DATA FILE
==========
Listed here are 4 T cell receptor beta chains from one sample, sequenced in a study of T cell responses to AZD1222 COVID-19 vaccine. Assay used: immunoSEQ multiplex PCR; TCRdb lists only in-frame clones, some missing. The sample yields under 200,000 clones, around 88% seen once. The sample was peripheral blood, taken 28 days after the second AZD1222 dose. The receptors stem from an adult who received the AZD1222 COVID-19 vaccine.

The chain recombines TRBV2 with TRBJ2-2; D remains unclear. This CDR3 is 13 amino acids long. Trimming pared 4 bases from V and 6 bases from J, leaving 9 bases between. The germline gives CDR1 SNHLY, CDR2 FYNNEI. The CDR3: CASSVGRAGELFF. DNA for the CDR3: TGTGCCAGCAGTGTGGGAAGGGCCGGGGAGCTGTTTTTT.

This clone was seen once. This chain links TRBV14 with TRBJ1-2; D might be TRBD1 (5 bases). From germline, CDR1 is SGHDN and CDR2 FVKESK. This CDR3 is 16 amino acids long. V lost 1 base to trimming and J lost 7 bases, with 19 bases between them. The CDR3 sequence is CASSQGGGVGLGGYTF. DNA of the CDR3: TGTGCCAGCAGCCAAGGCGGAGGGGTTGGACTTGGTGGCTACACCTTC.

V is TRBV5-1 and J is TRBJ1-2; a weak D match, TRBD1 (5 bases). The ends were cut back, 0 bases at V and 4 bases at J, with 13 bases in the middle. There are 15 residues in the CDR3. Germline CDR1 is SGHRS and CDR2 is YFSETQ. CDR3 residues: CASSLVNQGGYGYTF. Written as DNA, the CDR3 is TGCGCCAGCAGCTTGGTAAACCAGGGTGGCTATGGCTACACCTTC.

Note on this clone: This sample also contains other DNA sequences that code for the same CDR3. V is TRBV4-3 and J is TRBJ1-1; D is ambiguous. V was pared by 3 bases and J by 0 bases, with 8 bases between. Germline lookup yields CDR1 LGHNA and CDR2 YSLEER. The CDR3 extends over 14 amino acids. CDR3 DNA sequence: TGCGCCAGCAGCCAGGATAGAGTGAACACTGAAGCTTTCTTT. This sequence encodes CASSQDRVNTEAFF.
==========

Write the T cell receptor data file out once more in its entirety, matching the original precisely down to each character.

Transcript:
Listed here are 4 T cell receptor beta chains from one sample, sequenced in a study of T cell responses to AZD1222 COVID-19 vaccine. Assay used: immunoSEQ multiplex PCR; TCRdb lists only in-frame clones, some missing. The sample yields under 200,000 clones, around 88% seen once. The sample was peripheral blood, taken 28 days after the second AZD1222 dose. The receptors stem from an adult who received the AZD1222 COVID-19 vaccine.

The chain recombines TRBV2 with TRBJ2-2; D remains unclear. This CDR3 is 13 amino acids long. Trimming pared 4 bases from V and 6 bases from J, leaving 9 bases between. The germline gives CDR1 SNHLY, CDR2 FYNNEI. The CDR3: CASSVGRAGELFF. DNA for the CDR3: TGTGCCAGCAGTGTGGGAAGGGCCGGGGAGCTGTTTTTT.

This clone was seen once. This chain links TRBV14 with TRBJ1-2; D might be TRBD1 (5 bases). From germline, CDR1 is SGHDN and CDR2 FVKESK. This CDR3 is 16 amino acids long. V lost 1 base to trimming and J lost 7 bases, with 19 bases between them. The CDR3 sequence is CASSQGGGVGLGGYTF. DNA of the CDR3: TGTGCCAGCAGCCAAGGCGGAGGGGTTGGACTTGGTGGCTACACCTTC.

V is TRBV5-1 and J is TRBJ1-2; a weak D match, TRBD1 (5 bases). The ends were cut back, 0 bases at V and 4 bases at J, with 13 bases in the middle. There are 15 residues in the CDR3. Germline CDR1 is SGHRS and CDR2 is YFSETQ. CDR3 residues: CASSLVNQGGYGYTF. Written as DNA, the CDR3 is TGCGCCAGCAGCTTGGTAAACCAGGGTGGCTATGGCTACACCTTC.

Note on this clone: This sample also contains other DNA sequences that code for the same CDR3. V is TRBV4-3 and J is TRBJ1-1; D is ambiguous. V was pared by 3 bases and J by 0 bases, with 8 bases between. Germline lookup yields CDR1 LGHNA and CDR2 YSLEER. The CDR3 extends over 14 amino acids. CDR3 DNA sequence: TGCGCCAGCAGCCAGGATAGAGTGAACACTGAAGCTTTCTTT. This sequence encodes CASSQDRVNTEAFF.